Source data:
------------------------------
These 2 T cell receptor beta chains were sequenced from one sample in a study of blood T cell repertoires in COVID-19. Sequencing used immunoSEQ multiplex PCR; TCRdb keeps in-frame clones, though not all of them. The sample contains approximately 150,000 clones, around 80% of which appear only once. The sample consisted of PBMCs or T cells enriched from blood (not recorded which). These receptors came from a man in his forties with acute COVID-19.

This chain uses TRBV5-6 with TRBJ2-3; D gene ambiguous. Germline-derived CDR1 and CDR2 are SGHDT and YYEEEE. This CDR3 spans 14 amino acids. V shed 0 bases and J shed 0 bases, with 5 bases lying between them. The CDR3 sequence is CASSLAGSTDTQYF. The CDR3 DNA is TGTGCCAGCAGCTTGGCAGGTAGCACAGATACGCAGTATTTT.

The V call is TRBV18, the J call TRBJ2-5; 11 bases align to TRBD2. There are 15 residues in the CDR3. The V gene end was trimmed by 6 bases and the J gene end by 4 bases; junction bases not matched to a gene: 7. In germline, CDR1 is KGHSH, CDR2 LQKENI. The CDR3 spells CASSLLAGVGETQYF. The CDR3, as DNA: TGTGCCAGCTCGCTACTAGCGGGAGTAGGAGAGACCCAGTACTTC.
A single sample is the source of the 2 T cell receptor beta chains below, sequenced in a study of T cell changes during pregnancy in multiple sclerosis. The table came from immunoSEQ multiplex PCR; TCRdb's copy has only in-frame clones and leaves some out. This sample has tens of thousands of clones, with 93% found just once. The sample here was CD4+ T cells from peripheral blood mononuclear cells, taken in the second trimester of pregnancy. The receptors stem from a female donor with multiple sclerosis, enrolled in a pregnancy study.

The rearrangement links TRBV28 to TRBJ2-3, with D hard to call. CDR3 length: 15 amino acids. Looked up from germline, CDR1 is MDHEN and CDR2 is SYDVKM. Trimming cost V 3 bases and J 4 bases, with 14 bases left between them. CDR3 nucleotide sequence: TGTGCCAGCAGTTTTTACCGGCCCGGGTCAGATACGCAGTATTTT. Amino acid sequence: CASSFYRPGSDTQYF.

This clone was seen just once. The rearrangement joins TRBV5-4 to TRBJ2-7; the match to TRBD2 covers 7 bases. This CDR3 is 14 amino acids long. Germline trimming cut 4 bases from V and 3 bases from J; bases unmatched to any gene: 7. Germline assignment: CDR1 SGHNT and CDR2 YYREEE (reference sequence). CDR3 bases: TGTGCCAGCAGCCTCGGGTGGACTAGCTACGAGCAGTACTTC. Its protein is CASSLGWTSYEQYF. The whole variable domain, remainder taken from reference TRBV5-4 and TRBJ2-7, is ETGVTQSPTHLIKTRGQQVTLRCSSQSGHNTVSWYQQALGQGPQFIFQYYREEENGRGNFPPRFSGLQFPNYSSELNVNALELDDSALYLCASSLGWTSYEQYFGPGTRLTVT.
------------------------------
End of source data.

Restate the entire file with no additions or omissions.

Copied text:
These 2 T cell receptor beta chains were sequenced from one sample in a study of blood T cell repertoires in COVID-19. Sequencing used immunoSEQ multiplex PCR; TCRdb keeps in-frame clones, though not all of them. The sample contains approximately 150,000 clones, around 80% of which appear only once. The sample consisted of PBMCs or T cells enriched from blood (not recorded which). These receptors came from a man in his forties with acute COVID-19.

This chain uses TRBV5-6 with TRBJ2-3; D gene ambiguous. Germline-derived CDR1 and CDR2 are SGHDT and YYEEEE. This CDR3 spans 14 amino acids. V shed 0 bases and J shed 0 bases, with 5 bases lying between them. The CDR3 sequence is CASSLAGSTDTQYF. The CDR3 DNA is TGTGCCAGCAGCTTGGCAGGTAGCACAGATACGCAGTATTTT.

The V call is TRBV18, the J call TRBJ2-5; 11 bases align to TRBD2. There are 15 residues in the CDR3. The V gene end was trimmed by 6 bases and the J gene end by 4 bases; junction bases not matched to a gene: 7. In germline, CDR1 is KGHSH, CDR2 LQKENI. The CDR3 spells CASSLLAGVGETQYF. The CDR3, as DNA: TGTGCCAGCTCGCTACTAGCGGGAGTAGGAGAGACCCAGTACTTC.
A single sample is the source of the 2 T cell receptor beta chains below, sequenced in a study of T cell changes during pregnancy in multiple sclerosis. The table came from immunoSEQ multiplex PCR; TCRdb's copy has only in-frame clones and leaves some out. This sample has tens of thousands of clones, with 93% found just once. The sample here was CD4+ T cells from peripheral blood mononuclear cells, taken in the second trimester of pregnancy. The receptors stem from a female donor with multiple sclerosis, enrolled in a pregnancy study.

The rearrangement links TRBV28 to TRBJ2-3, with D hard to call. CDR3 length: 15 amino acids. Looked up from germline, CDR1 is MDHEN and CDR2 is SYDVKM. Trimming cost V 3 bases and J 4 bases, with 14 bases left between them. CDR3 nucleotide sequence: TGTGCCAGCAGTTTTTACCGGCCCGGGTCAGATACGCAGTATTTT. Amino acid sequence: CASSFYRPGSDTQYF.

This clone was seen just once. The rearrangement joins TRBV5-4 to TRBJ2-7; the match to TRBD2 covers 7 bases. This CDR3 is 14 amino acids long. Germline trimming cut 4 bases from V and 3 bases from J; bases unmatched to any gene: 7. Germline assignment: CDR1 SGHNT and CDR2 YYREEE (reference sequence). CDR3 bases: TGTGCCAGCAGCCTCGGGTGGACTAGCTACGAGCAGTACTTC. Its protein is CASSLGWTSYEQYF. The whole variable domain, remainder taken from reference TRBV5-4 and TRBJ2-7, is ETGVTQSPTHLIKTRGQQVTLRCSSQSGHNTVSWYQQALGQGPQFIFQYYREEENGRGNFPPRFSGLQFPNYSSELNVNALELDDSALYLCASSLGWTSYEQYFGPGTRLTVT.